What is Gout?
Gout is a rheumatic disease caused by hyperuricemia (high uric acid levels) resulting from overproduction or under excretion of urate in the body. Gout occurs when uric acid, a waste product in the body, crystallizes and is deposited in joints or soft tissues. When uric acid crystals accumulate in joints, they trigger inflammation, leading to pain, swelling and stiffness in joints. Common symptoms of gout include intense pain, redness, warmth, swelling, and inflammation of the involved joints.
There are four stages of gout:
Asymptomatic tissue deposition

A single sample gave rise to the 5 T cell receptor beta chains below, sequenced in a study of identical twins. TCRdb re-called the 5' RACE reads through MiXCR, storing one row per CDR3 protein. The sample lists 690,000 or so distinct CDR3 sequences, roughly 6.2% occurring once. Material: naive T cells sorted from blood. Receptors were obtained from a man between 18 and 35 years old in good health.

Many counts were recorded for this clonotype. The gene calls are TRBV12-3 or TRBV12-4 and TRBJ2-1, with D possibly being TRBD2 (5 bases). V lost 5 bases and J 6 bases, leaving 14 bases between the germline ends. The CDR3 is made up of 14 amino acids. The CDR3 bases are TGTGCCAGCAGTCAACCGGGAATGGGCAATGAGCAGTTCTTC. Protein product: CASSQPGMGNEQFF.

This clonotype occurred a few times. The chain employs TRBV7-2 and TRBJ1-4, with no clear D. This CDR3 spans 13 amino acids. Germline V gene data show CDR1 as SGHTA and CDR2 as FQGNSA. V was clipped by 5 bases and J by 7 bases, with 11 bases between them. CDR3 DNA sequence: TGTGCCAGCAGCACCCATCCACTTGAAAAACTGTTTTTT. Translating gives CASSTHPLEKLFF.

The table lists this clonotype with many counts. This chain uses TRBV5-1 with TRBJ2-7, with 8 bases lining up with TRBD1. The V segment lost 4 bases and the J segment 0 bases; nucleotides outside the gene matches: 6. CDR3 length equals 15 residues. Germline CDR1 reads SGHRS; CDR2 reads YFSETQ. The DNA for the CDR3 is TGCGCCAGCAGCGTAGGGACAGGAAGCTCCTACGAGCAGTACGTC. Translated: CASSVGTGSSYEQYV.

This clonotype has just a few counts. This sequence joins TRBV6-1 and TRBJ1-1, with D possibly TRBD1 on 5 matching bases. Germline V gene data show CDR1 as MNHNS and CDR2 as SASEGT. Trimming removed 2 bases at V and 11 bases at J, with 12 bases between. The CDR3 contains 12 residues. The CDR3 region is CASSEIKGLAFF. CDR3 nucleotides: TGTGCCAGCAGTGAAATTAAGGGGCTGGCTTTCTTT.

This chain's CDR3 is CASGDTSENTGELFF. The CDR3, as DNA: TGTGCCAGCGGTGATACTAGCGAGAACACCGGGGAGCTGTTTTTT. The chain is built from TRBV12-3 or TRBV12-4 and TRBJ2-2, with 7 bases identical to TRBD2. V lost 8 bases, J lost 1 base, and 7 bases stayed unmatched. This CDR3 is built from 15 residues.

Asymptomatic tissue deposition is hyperuricemia without apparent symptoms of gout. Acute flares occur when there is inflammation caused by urate crystals in the joints. It typically starts at the joints of the big toe in 50% of the people with gout. Intercritical segments is the period when acute flares subside and before the next flare-up. This stage becomes shorter as the disease progresses. Finally, chronic gout is when the disease has progressed to chronic arthritis and tophi (uric acid are deposit in the soft tissues) are present.
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